3. iPhones/iPad– Go to Settings….General….About. The MAC address is listed further down as the “Wi-Fi Address

4. Android – Can vary a little between devices, but in general: pull down from the top of the screen, tap the Gear icon and then tap the Settings app to open it. Go to Wireless & Networks and tap Wi-Fi, then tap the menu button and then tap Advanced. The MAC address is displayed at the bottom.

5. macOS – Open the Apple menu, go to System Preferences…..Network. Select your connection, then click Advanced. The MAC address is displayed on the Hardware tab.

6. Games Consoles (PS4/PS5/Xbox One/Xbox X) –  Go to Settings…..Network……View Connection Status/Connection Settings.

See the linked article above for finding the MAC for more specialized devices that aren’t listed here.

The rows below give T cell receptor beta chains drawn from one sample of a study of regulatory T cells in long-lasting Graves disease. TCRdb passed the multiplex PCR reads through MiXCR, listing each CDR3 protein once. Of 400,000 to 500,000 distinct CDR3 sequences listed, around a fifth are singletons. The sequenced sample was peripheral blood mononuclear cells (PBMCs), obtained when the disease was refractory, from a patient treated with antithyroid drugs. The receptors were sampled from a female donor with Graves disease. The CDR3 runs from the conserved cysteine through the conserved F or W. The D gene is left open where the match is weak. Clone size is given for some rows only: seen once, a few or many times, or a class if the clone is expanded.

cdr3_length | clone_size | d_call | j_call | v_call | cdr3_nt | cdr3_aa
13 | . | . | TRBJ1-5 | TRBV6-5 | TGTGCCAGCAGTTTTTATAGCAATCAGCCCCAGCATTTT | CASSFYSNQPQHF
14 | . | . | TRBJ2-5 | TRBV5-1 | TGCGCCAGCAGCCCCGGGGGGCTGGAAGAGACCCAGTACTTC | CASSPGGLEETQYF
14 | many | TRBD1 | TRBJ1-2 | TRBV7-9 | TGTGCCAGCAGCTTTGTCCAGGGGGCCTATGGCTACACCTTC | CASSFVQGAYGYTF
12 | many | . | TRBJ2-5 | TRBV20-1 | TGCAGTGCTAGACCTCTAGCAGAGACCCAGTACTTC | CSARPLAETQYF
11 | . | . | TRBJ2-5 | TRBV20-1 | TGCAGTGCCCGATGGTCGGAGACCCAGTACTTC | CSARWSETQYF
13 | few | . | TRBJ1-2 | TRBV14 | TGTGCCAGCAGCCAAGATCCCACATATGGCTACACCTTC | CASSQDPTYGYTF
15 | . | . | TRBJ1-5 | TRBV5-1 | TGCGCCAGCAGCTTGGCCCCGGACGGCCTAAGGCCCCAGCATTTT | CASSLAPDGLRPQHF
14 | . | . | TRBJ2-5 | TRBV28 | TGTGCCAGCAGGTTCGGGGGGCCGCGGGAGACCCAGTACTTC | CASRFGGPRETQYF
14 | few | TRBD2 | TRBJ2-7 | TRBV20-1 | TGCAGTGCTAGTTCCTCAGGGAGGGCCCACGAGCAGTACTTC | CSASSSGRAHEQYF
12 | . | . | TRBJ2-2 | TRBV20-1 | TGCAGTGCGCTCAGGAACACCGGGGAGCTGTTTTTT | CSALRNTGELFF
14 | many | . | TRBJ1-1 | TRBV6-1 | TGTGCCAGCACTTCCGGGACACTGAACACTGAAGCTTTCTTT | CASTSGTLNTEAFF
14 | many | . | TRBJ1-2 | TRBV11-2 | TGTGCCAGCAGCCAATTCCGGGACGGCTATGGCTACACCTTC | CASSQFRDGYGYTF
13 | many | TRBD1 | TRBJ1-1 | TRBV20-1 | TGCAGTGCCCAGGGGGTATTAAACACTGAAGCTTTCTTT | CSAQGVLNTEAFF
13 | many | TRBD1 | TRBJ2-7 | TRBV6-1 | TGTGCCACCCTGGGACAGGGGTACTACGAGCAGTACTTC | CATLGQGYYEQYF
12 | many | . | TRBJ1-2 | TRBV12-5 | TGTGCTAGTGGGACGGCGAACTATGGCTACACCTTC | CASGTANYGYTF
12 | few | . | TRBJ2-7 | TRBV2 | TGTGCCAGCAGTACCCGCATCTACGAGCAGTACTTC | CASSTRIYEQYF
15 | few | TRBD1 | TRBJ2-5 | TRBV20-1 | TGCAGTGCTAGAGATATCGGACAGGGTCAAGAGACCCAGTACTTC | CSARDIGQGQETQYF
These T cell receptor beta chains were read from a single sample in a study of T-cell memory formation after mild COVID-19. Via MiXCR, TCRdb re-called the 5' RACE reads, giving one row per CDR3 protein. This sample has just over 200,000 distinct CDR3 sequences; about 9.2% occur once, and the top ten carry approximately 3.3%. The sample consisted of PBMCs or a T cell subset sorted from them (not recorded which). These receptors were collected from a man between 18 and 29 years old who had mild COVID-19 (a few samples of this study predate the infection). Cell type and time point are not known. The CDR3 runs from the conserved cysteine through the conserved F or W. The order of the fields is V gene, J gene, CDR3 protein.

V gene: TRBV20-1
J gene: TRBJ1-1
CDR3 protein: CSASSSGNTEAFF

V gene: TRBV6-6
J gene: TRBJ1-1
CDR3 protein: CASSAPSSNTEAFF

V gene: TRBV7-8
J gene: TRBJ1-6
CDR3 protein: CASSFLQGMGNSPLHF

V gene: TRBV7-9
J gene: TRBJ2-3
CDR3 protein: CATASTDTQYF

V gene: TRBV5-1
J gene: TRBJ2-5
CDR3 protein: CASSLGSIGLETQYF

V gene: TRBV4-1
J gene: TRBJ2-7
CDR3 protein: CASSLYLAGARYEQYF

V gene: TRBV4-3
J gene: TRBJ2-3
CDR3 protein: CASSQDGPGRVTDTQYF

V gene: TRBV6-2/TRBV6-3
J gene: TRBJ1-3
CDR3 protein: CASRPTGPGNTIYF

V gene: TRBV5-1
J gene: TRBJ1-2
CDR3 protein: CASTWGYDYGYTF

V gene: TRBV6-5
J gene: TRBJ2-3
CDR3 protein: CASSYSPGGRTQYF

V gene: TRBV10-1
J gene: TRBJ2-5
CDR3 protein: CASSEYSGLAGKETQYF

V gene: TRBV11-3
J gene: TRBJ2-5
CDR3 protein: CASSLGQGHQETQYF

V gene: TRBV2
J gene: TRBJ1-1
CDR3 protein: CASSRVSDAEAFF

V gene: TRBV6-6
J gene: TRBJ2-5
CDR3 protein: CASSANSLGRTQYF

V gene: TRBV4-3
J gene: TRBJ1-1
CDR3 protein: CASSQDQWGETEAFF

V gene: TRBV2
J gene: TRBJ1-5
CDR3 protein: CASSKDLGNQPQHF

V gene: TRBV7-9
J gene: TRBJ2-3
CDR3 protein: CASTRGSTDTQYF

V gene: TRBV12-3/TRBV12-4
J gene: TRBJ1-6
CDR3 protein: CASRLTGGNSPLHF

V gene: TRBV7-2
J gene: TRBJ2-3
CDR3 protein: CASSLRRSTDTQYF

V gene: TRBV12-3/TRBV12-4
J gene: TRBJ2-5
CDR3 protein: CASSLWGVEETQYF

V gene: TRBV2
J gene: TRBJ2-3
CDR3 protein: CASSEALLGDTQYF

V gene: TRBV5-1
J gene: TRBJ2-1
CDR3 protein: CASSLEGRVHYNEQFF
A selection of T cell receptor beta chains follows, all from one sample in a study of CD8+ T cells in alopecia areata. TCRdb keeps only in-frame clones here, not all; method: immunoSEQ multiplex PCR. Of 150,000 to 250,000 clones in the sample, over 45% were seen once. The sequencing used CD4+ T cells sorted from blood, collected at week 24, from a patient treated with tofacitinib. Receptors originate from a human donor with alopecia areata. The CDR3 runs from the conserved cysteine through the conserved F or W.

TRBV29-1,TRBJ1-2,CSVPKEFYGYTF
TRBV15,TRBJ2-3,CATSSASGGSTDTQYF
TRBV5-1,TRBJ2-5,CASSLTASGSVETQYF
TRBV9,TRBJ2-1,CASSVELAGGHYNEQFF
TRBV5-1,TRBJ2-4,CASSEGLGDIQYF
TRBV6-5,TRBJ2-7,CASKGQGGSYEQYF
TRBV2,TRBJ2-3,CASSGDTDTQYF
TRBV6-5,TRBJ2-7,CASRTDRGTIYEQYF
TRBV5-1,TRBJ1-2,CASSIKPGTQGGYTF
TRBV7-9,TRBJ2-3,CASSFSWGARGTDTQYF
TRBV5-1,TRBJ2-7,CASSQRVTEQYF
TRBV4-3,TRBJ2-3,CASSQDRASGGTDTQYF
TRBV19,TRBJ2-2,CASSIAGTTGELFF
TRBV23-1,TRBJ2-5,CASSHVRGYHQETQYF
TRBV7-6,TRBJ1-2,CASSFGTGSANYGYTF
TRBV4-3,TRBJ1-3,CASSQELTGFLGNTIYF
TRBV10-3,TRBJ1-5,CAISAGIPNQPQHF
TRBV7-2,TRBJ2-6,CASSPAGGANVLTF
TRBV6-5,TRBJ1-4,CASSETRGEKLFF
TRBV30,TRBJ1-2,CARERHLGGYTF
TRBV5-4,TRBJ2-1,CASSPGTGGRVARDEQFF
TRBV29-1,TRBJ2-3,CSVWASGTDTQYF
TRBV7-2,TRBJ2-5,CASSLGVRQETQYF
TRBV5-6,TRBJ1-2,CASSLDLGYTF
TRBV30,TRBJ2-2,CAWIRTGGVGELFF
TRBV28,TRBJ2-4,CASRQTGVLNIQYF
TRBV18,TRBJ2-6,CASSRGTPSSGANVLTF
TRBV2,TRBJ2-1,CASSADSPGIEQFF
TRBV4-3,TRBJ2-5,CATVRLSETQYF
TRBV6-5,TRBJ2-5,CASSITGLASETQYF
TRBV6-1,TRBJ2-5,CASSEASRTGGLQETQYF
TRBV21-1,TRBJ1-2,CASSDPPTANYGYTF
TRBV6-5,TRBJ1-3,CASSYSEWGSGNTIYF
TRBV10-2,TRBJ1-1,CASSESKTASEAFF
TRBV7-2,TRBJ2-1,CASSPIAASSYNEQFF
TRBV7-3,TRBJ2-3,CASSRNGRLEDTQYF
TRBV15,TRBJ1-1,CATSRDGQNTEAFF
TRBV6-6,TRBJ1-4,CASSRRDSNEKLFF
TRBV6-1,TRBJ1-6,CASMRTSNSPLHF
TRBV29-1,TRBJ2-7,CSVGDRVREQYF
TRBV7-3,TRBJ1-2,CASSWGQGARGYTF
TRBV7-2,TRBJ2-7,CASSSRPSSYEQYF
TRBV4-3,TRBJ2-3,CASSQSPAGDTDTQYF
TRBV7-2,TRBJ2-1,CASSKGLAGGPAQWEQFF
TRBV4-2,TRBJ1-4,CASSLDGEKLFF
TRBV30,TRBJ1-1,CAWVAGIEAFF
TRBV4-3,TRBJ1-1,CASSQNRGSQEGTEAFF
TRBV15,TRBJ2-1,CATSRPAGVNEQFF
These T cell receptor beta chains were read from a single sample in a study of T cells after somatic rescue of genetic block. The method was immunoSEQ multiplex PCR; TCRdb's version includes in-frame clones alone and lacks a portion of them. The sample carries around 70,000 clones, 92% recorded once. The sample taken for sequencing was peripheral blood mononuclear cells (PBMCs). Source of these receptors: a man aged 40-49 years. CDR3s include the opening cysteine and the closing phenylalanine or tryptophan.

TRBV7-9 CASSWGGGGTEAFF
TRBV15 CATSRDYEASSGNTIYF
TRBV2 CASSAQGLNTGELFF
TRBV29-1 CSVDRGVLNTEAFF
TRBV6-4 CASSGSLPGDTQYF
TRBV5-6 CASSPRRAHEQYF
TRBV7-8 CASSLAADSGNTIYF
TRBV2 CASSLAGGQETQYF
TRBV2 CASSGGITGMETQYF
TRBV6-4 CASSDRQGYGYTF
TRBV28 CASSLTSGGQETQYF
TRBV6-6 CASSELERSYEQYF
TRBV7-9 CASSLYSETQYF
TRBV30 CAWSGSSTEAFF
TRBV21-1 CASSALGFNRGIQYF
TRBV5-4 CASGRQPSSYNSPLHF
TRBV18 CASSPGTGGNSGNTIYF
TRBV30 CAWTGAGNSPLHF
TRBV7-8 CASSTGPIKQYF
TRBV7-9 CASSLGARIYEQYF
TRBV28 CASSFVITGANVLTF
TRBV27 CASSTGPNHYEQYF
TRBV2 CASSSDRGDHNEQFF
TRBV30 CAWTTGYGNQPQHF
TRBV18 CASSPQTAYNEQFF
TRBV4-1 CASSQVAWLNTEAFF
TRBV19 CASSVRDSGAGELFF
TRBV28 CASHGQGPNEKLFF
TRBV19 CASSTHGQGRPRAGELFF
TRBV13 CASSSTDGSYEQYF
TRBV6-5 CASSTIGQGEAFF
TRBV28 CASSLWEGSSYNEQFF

Once you’ve found the MAC address, just note it down, and you can then match it up to the displayed MAC addresses on the connected devices list on your router. You’ll then know which device is which.

As a side note, if you actually find some devices on your network which shouldn’t be there (eg. neighbors using your Wi-Fi without permission), then see our article on how to kick them off your router for steps on how to get rid of them.

Changing The Device Name On The Device Itself

If your router settings don’t give you the option to change the device name, then your only remaining option is to change the name of the device on the device itself, which again most devices should allow you to do.

Here are links to guide to help change the names on some of the more popular devices (click on the links for more detailed steps):

1. Windows 7 Devices – Click Start, then right click on Computer, then click Properties. Scroll down to the Computer name, domain and work-group settings, then click Change settings. Click Change on the Computer Name tab, and rename the device to what you want.